OPINION: There has been a tremendous amount of discussion online lately about these savings fins, people giving new life to old clothes.
As a dealer myself, I’m here to say we’re not all as gross as you might think. Yes, I was called that.
I have been shopping all my adult life.
It started long before I understood or even really heard of fast, cheap, and trendy fashion clothes. I was a teenager, on a paper salary, trying to find my own style.
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I learned that my dollar was going a lot further, but also that I could dress a little differently than all of my friends wearing that same Glassons fleece zip hoodie.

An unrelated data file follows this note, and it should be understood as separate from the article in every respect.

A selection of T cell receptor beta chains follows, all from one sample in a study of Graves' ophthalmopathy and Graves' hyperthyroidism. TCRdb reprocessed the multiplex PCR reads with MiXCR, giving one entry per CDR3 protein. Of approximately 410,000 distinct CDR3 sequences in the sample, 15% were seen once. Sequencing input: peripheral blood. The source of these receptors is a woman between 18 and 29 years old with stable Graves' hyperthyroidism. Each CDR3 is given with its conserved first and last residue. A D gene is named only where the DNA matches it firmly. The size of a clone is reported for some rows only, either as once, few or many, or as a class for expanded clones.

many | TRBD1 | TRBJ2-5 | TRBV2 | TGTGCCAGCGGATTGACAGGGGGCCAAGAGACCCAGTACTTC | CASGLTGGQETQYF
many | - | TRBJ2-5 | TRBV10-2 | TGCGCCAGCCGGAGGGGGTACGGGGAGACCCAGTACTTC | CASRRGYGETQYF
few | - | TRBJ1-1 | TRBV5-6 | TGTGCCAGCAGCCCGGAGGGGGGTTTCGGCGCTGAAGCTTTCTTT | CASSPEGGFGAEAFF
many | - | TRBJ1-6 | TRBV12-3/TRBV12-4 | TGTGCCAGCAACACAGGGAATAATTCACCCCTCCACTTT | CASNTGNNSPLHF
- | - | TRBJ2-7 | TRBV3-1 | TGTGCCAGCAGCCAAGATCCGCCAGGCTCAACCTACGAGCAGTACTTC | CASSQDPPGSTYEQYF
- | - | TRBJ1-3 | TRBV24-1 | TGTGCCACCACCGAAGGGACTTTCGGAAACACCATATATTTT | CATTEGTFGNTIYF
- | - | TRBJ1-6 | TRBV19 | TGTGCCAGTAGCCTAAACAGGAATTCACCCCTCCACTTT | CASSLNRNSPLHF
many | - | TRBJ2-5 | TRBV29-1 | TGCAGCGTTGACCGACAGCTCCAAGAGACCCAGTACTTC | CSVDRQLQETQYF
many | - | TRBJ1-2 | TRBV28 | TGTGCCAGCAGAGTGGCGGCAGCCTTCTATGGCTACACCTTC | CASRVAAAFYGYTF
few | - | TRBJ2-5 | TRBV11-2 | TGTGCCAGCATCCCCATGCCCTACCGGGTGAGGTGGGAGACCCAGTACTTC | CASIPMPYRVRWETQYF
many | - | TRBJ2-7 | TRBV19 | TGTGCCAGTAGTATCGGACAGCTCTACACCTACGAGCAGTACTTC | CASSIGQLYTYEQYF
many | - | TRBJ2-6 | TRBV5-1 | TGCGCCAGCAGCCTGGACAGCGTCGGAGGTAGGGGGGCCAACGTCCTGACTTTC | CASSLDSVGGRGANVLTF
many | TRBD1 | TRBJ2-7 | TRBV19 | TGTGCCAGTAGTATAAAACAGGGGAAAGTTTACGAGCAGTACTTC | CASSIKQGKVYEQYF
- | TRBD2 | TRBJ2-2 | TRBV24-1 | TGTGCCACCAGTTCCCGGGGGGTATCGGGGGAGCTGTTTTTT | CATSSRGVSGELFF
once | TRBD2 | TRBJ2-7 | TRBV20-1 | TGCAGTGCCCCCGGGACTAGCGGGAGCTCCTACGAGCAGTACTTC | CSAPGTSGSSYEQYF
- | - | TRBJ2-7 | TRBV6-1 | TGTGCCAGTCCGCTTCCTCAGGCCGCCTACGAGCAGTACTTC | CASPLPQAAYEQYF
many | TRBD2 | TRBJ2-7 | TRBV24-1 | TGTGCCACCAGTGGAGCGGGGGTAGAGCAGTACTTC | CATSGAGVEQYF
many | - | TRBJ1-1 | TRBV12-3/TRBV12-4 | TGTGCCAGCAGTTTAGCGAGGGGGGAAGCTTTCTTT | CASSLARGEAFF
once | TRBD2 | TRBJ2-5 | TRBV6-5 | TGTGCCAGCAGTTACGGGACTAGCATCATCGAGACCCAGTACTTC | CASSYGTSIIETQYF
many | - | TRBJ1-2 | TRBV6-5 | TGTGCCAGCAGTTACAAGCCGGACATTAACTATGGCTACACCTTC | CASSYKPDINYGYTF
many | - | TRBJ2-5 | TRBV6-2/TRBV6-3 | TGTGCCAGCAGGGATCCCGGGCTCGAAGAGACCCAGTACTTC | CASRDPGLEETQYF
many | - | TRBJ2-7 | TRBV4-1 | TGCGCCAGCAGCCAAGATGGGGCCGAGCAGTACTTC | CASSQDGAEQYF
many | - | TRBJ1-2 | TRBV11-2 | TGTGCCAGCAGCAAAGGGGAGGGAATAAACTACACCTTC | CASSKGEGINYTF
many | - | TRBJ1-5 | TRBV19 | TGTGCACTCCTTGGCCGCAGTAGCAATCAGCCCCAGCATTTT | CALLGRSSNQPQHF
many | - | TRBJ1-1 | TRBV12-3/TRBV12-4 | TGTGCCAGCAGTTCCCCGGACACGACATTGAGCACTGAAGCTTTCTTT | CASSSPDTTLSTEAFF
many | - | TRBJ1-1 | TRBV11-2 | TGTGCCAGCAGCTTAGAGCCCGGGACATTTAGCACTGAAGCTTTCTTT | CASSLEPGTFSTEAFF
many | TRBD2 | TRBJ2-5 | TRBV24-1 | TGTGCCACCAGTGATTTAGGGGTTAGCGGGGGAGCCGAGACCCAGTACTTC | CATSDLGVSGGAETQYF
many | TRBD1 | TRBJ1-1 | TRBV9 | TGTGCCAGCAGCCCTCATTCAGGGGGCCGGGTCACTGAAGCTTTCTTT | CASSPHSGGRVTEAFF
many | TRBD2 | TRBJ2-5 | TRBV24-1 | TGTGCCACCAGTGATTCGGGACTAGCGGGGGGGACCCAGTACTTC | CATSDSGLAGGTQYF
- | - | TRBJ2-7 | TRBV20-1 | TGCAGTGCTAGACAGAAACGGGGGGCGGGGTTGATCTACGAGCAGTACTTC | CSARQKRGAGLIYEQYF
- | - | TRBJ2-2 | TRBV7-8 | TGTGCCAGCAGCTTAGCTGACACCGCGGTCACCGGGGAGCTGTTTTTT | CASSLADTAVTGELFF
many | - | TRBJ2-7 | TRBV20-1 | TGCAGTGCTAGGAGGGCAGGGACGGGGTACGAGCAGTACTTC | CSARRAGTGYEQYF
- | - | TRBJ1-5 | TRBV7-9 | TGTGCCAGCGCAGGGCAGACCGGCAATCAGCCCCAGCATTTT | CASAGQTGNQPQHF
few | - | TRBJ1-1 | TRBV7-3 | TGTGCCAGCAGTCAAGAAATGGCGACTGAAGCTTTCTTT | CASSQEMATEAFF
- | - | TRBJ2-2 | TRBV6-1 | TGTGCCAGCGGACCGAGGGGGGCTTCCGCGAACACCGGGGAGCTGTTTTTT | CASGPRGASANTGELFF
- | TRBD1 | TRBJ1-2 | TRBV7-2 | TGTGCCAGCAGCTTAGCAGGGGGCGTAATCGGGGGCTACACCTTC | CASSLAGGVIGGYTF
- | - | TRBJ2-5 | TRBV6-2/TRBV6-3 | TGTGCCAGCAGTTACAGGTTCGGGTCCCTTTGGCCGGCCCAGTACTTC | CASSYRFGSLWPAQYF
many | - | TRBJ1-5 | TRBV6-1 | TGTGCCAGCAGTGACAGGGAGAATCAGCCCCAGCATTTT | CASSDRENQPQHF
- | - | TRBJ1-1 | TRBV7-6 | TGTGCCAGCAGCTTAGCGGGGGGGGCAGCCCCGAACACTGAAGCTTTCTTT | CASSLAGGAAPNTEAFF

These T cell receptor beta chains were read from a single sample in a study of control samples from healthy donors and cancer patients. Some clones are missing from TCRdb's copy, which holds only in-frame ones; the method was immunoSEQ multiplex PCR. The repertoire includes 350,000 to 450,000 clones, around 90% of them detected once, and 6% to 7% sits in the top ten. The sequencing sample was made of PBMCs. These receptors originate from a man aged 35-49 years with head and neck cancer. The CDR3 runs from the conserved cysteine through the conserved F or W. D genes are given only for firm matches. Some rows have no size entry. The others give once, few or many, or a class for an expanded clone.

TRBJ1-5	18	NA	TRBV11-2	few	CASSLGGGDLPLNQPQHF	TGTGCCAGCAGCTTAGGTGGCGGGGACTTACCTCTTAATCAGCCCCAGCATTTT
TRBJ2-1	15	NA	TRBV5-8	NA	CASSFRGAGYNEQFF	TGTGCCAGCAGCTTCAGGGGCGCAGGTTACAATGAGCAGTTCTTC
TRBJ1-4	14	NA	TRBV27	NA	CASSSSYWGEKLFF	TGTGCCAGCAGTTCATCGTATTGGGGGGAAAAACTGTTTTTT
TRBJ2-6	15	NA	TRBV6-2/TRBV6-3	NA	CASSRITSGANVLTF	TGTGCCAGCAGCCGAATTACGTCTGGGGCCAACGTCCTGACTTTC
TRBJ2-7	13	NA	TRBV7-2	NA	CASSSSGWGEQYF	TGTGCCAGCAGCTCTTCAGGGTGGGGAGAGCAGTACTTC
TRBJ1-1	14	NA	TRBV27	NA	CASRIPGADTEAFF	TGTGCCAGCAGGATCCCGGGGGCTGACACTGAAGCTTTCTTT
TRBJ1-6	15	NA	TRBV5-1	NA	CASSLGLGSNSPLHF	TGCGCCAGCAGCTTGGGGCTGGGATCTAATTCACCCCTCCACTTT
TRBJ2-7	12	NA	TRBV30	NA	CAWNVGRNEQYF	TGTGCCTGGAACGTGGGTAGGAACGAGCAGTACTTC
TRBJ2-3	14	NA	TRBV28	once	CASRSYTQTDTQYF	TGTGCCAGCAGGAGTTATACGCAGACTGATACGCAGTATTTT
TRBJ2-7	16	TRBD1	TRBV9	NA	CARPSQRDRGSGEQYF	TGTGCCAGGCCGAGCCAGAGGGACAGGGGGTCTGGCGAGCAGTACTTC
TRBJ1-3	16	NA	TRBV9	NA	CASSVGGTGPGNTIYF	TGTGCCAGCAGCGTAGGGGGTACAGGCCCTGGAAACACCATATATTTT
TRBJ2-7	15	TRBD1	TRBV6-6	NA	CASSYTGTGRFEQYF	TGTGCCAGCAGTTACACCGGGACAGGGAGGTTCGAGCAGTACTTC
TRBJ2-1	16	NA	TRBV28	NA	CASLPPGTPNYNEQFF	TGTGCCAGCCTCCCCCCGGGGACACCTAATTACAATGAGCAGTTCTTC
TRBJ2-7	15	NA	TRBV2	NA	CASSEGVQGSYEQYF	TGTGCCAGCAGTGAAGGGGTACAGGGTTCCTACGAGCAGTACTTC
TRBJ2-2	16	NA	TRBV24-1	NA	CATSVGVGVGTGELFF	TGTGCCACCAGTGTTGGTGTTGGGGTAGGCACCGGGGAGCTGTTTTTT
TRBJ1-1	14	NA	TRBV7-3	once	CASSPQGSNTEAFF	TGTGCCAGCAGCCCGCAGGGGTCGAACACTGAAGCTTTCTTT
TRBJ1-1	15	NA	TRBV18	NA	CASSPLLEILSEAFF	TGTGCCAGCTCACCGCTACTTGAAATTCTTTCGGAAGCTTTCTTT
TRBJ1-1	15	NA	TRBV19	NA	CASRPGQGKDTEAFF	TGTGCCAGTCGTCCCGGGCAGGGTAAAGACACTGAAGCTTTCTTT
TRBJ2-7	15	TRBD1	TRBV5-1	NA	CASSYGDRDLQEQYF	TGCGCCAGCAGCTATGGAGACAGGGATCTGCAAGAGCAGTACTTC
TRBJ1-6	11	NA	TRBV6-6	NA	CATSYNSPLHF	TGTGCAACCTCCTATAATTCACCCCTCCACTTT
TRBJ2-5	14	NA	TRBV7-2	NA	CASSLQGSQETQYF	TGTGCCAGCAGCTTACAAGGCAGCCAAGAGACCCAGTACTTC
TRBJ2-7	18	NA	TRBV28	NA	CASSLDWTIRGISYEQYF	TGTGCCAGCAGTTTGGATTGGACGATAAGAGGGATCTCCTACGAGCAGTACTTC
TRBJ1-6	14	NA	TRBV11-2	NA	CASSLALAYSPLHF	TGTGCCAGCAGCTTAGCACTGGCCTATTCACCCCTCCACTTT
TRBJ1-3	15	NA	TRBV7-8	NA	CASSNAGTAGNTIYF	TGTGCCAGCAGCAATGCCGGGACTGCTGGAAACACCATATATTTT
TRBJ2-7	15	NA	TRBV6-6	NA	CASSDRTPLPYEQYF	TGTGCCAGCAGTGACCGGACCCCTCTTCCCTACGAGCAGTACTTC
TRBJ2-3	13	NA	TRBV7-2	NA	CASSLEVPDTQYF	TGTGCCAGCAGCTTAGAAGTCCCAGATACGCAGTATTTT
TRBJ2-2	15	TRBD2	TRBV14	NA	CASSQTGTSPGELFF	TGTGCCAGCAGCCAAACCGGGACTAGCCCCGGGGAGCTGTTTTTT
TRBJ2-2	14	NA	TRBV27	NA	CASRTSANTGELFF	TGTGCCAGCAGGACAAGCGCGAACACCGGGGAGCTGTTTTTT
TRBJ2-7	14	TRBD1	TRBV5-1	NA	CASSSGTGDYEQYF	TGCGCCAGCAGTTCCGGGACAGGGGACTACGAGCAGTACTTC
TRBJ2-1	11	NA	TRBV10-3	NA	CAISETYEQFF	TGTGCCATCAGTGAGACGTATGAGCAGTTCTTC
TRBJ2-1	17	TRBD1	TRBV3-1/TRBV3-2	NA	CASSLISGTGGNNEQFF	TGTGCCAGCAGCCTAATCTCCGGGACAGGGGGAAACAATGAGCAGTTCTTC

As I got older, entered a fairly well-paying career, and got married, I spent a few years more often buying new than second-hand.
But that all changed again when I was expecting my first child in 2018, and I realized how much dressing a child could cost me.
Woah, we were there; about to be on one income, with a little human to dress up.
I started to stock up on little things like Kmart, but I realized very quickly that these things just didn’t last well.
So I went back to my roots of op shopping, only now, 10 years later, it wasn’t just physical op stores that were available.
The likes of Trade Me and Facebook Marketplace had taken off, as well as online savings pinball machines.
For me, it was obvious. I discovered that I could dress my child in good quality clothes for a fraction of the cost.